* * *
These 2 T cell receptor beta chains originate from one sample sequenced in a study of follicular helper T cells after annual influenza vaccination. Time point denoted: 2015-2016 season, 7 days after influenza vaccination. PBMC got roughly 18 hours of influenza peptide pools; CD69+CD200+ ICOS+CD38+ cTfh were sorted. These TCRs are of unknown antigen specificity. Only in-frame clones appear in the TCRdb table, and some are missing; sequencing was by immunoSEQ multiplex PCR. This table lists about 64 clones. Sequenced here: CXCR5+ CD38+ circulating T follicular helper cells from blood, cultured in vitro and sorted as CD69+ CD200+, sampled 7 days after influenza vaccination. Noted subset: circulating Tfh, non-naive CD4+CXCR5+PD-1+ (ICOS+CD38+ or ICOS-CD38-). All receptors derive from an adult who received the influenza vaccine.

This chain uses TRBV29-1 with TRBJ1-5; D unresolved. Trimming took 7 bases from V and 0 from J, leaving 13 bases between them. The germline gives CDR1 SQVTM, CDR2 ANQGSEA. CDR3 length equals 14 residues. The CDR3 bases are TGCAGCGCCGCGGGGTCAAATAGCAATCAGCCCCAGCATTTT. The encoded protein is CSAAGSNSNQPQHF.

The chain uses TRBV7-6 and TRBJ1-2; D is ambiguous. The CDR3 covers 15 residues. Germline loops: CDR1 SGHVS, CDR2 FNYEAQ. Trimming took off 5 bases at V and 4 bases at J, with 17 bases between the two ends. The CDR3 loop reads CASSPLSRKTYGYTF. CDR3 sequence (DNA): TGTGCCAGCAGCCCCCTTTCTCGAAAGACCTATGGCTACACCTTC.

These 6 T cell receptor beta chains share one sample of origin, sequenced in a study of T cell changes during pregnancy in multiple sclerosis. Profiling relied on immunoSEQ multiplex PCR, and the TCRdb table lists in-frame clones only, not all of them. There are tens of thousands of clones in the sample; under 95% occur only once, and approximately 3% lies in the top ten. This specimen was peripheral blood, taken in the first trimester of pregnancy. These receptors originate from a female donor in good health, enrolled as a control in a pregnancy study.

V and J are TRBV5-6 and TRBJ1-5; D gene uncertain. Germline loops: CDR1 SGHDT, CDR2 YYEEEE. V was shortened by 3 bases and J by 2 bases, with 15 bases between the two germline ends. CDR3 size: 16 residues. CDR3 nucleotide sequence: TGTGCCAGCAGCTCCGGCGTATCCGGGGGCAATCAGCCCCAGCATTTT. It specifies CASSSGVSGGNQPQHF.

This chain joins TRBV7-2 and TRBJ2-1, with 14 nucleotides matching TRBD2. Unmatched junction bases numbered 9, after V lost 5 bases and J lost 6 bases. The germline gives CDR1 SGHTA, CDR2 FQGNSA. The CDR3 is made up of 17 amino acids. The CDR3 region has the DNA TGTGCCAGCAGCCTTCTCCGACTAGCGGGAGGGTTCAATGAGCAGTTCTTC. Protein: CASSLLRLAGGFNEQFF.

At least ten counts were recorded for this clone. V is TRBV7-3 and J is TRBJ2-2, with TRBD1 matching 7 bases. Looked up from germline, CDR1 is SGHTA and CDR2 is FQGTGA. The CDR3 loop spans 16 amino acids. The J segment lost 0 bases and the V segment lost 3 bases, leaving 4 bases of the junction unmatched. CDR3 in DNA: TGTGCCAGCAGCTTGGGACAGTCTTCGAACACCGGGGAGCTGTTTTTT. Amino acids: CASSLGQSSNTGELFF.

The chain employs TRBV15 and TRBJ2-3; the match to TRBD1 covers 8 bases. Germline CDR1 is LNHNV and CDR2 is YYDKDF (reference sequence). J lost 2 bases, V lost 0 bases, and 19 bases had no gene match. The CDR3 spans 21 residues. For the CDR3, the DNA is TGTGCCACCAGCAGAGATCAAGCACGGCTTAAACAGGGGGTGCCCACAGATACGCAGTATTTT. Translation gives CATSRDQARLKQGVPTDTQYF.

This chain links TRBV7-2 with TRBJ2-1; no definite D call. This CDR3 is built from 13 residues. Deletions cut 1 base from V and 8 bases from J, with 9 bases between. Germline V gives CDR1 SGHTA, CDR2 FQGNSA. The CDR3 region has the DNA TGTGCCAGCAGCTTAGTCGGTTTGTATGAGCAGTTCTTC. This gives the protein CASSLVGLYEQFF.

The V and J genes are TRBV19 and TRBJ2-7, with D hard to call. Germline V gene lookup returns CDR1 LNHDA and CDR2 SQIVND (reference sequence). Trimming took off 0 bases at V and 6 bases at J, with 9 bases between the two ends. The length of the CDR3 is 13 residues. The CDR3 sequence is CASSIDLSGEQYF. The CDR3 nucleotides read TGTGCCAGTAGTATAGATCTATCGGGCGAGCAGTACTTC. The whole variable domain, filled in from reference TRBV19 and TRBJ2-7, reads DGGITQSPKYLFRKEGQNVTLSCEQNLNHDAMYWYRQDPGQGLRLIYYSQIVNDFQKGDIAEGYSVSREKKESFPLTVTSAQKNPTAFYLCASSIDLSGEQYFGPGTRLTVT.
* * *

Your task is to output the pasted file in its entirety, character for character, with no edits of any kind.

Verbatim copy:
These 2 T cell receptor beta chains originate from one sample sequenced in a study of follicular helper T cells after annual influenza vaccination. Time point denoted: 2015-2016 season, 7 days after influenza vaccination. PBMC got roughly 18 hours of influenza peptide pools; CD69+CD200+ ICOS+CD38+ cTfh were sorted. These TCRs are of unknown antigen specificity. Only in-frame clones appear in the TCRdb table, and some are missing; sequencing was by immunoSEQ multiplex PCR. This table lists about 64 clones. Sequenced here: CXCR5+ CD38+ circulating T follicular helper cells from blood, cultured in vitro and sorted as CD69+ CD200+, sampled 7 days after influenza vaccination. Noted subset: circulating Tfh, non-naive CD4+CXCR5+PD-1+ (ICOS+CD38+ or ICOS-CD38-). All receptors derive from an adult who received the influenza vaccine.

This chain uses TRBV29-1 with TRBJ1-5; D unresolved. Trimming took 7 bases from V and 0 from J, leaving 13 bases between them. The germline gives CDR1 SQVTM, CDR2 ANQGSEA. CDR3 length equals 14 residues. The CDR3 bases are TGCAGCGCCGCGGGGTCAAATAGCAATCAGCCCCAGCATTTT. The encoded protein is CSAAGSNSNQPQHF.

The chain uses TRBV7-6 and TRBJ1-2; D is ambiguous. The CDR3 covers 15 residues. Germline loops: CDR1 SGHVS, CDR2 FNYEAQ. Trimming took off 5 bases at V and 4 bases at J, with 17 bases between the two ends. The CDR3 loop reads CASSPLSRKTYGYTF. CDR3 sequence (DNA): TGTGCCAGCAGCCCCCTTTCTCGAAAGACCTATGGCTACACCTTC.

These 6 T cell receptor beta chains share one sample of origin, sequenced in a study of T cell changes during pregnancy in multiple sclerosis. Profiling relied on immunoSEQ multiplex PCR, and the TCRdb table lists in-frame clones only, not all of them. There are tens of thousands of clones in the sample; under 95% occur only once, and approximately 3% lies in the top ten. This specimen was peripheral blood, taken in the first trimester of pregnancy. These receptors originate from a female donor in good health, enrolled as a control in a pregnancy study.

V and J are TRBV5-6 and TRBJ1-5; D gene uncertain. Germline loops: CDR1 SGHDT, CDR2 YYEEEE. V was shortened by 3 bases and J by 2 bases, with 15 bases between the two germline ends. CDR3 size: 16 residues. CDR3 nucleotide sequence: TGTGCCAGCAGCTCCGGCGTATCCGGGGGCAATCAGCCCCAGCATTTT. It specifies CASSSGVSGGNQPQHF.

This chain joins TRBV7-2 and TRBJ2-1, with 14 nucleotides matching TRBD2. Unmatched junction bases numbered 9, after V lost 5 bases and J lost 6 bases. The germline gives CDR1 SGHTA, CDR2 FQGNSA. The CDR3 is made up of 17 amino acids. The CDR3 region has the DNA TGTGCCAGCAGCCTTCTCCGACTAGCGGGAGGGTTCAATGAGCAGTTCTTC. Protein: CASSLLRLAGGFNEQFF.

At least ten counts were recorded for this clone. V is TRBV7-3 and J is TRBJ2-2, with TRBD1 matching 7 bases. Looked up from germline, CDR1 is SGHTA and CDR2 is FQGTGA. The CDR3 loop spans 16 amino acids. The J segment lost 0 bases and the V segment lost 3 bases, leaving 4 bases of the junction unmatched. CDR3 in DNA: TGTGCCAGCAGCTTGGGACAGTCTTCGAACACCGGGGAGCTGTTTTTT. Amino acids: CASSLGQSSNTGELFF.

The chain employs TRBV15 and TRBJ2-3; the match to TRBD1 covers 8 bases. Germline CDR1 is LNHNV and CDR2 is YYDKDF (reference sequence). J lost 2 bases, V lost 0 bases, and 19 bases had no gene match. The CDR3 spans 21 residues. For the CDR3, the DNA is TGTGCCACCAGCAGAGATCAAGCACGGCTTAAACAGGGGGTGCCCACAGATACGCAGTATTTT. Translation gives CATSRDQARLKQGVPTDTQYF.

This chain links TRBV7-2 with TRBJ2-1; no definite D call. This CDR3 is built from 13 residues. Deletions cut 1 base from V and 8 bases from J, with 9 bases between. Germline V gives CDR1 SGHTA, CDR2 FQGNSA. The CDR3 region has the DNA TGTGCCAGCAGCTTAGTCGGTTTGTATGAGCAGTTCTTC. This gives the protein CASSLVGLYEQFF.

The V and J genes are TRBV19 and TRBJ2-7, with D hard to call. Germline V gene lookup returns CDR1 LNHDA and CDR2 SQIVND (reference sequence). Trimming took off 0 bases at V and 6 bases at J, with 9 bases between the two ends. The length of the CDR3 is 13 residues. The CDR3 sequence is CASSIDLSGEQYF. The CDR3 nucleotides read TGTGCCAGTAGTATAGATCTATCGGGCGAGCAGTACTTC. The whole variable domain, filled in from reference TRBV19 and TRBJ2-7, reads DGGITQSPKYLFRKEGQNVTLSCEQNLNHDAMYWYRQDPGQGLRLIYYSQIVNDFQKGDIAEGYSVSREKKESFPLTVTSAQKNPTAFYLCASSIDLSGEQYFGPGTRLTVT.